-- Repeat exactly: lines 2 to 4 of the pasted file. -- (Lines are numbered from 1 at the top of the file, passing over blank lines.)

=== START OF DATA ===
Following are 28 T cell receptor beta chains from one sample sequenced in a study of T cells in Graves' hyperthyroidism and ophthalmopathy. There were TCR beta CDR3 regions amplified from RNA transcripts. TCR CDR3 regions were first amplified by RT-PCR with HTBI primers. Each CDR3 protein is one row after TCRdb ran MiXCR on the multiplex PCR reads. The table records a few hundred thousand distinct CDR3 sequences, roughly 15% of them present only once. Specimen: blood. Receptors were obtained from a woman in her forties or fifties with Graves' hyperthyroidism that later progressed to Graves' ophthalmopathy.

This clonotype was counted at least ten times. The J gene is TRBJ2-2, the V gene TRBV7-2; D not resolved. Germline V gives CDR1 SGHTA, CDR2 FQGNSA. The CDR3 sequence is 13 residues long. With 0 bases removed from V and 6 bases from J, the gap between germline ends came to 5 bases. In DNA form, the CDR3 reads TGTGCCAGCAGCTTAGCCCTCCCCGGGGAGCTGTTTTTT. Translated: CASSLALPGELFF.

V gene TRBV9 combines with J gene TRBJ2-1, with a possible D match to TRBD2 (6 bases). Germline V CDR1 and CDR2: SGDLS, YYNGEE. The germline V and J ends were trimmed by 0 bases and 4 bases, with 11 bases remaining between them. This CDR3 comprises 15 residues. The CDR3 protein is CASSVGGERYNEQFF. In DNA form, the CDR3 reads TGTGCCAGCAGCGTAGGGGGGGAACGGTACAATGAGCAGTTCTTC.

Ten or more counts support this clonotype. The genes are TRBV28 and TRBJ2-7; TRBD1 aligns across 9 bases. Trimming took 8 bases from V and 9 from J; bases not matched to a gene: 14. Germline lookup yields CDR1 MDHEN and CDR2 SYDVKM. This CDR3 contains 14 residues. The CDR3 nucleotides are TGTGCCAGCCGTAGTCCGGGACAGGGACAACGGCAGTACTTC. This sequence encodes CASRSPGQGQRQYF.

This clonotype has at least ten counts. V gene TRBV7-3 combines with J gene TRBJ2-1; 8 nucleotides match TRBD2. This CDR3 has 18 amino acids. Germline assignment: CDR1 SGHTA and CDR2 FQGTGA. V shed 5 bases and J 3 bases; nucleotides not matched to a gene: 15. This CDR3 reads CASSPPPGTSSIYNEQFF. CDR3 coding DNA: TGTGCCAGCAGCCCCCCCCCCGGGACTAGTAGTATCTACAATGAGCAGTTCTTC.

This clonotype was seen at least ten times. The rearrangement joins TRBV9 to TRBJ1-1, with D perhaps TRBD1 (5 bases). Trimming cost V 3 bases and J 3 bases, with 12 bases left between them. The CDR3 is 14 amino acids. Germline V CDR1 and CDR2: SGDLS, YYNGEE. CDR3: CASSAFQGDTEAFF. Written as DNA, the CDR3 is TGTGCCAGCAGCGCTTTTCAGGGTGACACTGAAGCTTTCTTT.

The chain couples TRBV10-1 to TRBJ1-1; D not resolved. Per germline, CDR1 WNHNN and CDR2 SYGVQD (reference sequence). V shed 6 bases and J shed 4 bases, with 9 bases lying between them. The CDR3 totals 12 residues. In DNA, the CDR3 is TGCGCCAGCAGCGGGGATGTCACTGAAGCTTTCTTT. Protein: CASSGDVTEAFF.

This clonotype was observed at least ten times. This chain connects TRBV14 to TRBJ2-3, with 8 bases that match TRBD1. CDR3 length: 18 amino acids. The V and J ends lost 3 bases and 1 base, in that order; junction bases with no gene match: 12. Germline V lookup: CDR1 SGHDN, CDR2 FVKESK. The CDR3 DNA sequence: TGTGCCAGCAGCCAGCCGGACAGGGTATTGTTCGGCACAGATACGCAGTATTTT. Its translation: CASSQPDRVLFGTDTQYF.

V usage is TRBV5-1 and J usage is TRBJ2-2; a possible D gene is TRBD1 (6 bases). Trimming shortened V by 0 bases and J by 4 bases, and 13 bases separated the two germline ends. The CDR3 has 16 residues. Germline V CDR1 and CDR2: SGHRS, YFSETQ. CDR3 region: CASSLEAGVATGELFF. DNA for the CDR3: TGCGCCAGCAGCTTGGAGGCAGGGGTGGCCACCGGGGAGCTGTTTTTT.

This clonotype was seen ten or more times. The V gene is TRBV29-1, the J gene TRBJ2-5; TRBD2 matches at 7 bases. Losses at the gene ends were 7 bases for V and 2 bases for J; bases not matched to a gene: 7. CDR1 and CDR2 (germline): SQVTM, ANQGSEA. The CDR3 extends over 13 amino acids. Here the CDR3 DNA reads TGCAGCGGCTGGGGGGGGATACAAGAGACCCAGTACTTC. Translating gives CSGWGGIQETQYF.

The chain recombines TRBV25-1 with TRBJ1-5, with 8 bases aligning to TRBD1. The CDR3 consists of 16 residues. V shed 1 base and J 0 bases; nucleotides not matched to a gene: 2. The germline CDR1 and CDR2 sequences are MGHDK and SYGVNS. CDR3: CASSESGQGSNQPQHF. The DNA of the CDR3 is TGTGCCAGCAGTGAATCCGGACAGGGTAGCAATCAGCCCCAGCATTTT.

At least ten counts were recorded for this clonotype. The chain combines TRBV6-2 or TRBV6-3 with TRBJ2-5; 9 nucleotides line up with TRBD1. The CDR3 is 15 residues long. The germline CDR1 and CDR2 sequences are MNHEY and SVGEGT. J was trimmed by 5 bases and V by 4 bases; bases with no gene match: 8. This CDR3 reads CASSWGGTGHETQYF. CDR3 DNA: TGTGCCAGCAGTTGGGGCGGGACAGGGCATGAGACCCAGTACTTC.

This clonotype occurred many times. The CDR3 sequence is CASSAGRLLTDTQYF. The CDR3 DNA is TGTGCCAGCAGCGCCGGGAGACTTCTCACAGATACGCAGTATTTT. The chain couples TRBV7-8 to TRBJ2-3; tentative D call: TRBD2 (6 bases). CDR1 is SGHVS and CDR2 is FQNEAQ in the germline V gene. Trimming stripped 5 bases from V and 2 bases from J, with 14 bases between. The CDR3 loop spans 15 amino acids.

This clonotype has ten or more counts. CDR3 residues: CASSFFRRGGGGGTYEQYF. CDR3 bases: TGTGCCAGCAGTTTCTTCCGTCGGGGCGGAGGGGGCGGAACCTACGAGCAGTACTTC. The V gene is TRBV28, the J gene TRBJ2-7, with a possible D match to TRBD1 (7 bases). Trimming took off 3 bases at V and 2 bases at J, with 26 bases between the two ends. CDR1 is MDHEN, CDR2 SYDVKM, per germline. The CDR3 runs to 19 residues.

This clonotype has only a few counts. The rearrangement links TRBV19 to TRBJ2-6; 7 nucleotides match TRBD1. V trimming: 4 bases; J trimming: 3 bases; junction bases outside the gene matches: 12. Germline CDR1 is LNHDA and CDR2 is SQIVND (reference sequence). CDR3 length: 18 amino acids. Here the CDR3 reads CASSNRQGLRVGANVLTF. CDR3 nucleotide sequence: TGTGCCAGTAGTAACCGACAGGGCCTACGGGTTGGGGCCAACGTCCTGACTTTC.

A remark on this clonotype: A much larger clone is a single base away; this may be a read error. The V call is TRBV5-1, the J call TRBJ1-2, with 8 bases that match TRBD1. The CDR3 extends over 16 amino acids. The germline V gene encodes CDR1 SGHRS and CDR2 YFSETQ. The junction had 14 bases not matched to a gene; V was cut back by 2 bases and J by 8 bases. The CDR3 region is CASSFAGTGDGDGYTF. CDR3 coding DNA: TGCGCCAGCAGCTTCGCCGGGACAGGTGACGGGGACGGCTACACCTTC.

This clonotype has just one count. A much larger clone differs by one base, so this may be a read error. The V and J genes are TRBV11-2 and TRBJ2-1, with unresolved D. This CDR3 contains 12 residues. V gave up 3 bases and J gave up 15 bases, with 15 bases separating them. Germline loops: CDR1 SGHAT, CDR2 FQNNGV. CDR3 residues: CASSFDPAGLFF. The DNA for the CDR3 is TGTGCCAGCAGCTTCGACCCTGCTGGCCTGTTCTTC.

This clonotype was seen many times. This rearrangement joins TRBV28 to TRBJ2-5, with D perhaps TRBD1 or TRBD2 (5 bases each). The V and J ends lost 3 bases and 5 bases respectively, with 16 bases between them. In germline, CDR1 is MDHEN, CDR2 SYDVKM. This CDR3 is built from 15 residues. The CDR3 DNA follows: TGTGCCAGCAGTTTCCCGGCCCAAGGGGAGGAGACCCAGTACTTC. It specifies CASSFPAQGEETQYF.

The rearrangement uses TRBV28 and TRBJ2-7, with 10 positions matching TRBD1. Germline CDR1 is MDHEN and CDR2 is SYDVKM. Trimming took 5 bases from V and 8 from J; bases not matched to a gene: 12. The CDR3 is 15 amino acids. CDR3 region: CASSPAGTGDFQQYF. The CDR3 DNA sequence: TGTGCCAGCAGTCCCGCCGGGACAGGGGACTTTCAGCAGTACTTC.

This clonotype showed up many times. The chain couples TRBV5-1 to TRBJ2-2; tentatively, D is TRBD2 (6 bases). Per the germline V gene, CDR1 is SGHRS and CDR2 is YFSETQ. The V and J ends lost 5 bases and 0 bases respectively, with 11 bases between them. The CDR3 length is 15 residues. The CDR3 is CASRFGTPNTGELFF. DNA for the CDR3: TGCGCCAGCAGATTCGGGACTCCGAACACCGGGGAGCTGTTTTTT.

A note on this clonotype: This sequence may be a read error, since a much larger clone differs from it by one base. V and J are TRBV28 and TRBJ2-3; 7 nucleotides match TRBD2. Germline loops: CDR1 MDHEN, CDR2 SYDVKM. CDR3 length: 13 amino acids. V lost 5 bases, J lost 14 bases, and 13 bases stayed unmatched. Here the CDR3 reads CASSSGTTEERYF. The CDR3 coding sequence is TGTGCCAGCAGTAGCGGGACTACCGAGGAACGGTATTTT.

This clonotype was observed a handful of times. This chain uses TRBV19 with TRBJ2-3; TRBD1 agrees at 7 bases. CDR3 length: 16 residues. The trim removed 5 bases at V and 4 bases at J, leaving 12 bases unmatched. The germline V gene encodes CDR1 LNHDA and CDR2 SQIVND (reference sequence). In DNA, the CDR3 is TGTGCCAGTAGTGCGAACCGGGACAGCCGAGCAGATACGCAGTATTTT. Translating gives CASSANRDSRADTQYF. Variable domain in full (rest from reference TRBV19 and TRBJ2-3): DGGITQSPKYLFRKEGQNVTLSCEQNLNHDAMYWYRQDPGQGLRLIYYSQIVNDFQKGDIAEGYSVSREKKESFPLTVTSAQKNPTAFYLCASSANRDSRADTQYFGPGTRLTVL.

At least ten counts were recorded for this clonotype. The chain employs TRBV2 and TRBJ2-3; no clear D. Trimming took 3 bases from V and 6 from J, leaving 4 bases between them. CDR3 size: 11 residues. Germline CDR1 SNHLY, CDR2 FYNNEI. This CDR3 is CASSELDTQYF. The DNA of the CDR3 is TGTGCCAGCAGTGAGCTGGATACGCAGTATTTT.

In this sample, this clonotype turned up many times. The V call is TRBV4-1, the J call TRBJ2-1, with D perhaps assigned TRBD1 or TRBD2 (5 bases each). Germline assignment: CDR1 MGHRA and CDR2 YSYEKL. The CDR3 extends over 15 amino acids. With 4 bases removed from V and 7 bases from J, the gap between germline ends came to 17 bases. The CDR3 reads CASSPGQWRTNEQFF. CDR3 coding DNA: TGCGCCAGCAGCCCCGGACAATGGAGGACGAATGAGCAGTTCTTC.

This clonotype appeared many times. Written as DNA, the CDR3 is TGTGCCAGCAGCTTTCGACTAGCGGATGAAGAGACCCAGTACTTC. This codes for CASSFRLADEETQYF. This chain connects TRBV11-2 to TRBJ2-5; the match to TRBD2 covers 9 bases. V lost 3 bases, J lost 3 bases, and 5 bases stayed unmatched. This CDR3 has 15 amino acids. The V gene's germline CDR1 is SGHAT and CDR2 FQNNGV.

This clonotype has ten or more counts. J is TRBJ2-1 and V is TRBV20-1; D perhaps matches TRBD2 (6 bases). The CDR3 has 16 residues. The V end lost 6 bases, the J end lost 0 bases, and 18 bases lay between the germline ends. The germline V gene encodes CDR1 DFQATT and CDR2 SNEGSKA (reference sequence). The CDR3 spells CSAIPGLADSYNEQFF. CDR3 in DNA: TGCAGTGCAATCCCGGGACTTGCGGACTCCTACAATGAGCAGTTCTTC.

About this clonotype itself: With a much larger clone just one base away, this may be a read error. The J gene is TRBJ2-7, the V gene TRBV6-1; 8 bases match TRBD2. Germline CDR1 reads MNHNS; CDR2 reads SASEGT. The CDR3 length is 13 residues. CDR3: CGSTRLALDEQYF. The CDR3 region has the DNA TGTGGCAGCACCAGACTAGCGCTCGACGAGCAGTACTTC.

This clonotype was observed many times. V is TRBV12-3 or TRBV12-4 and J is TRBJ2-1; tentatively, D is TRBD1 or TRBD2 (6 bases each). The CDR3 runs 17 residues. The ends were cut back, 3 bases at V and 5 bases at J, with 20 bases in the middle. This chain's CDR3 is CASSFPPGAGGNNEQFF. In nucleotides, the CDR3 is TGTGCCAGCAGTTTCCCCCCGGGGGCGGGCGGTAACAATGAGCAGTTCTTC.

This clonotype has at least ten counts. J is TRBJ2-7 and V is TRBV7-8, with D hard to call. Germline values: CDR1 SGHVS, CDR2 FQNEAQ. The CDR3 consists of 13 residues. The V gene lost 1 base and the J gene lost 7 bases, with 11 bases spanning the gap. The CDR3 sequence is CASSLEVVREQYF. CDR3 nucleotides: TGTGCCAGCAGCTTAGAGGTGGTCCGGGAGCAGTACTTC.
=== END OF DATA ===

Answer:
This clonotype was counted at least ten times. The J gene is TRBJ2-2, the V gene TRBV7-2; D not resolved. Germline V gives CDR1 SGHTA, CDR2 FQGNSA. The CDR3 sequence is 13 residues long. With 0 bases removed from V and 6 bases from J, the gap between germline ends came to 5 bases. In DNA form, the CDR3 reads TGTGCCAGCAGCTTAGCCCTCCCCGGGGAGCTGTTTTTT. Translated: CASSLALPGELFF.

V gene TRBV9 combines with J gene TRBJ2-1, with a possible D match to TRBD2 (6 bases). Germline V CDR1 and CDR2: SGDLS, YYNGEE. The germline V and J ends were trimmed by 0 bases and 4 bases, with 11 bases remaining between them. This CDR3 comprises 15 residues. The CDR3 protein is CASSVGGERYNEQFF. In DNA form, the CDR3 reads TGTGCCAGCAGCGTAGGGGGGGAACGGTACAATGAGCAGTTCTTC.

Ten or more counts support this clonotype. The genes are TRBV28 and TRBJ2-7; TRBD1 aligns across 9 bases. Trimming took 8 bases from V and 9 from J; bases not matched to a gene: 14. Germline lookup yields CDR1 MDHEN and CDR2 SYDVKM. This CDR3 contains 14 residues. The CDR3 nucleotides are TGTGCCAGCCGTAGTCCGGGACAGGGACAACGGCAGTACTTC. This sequence encodes CASRSPGQGQRQYF.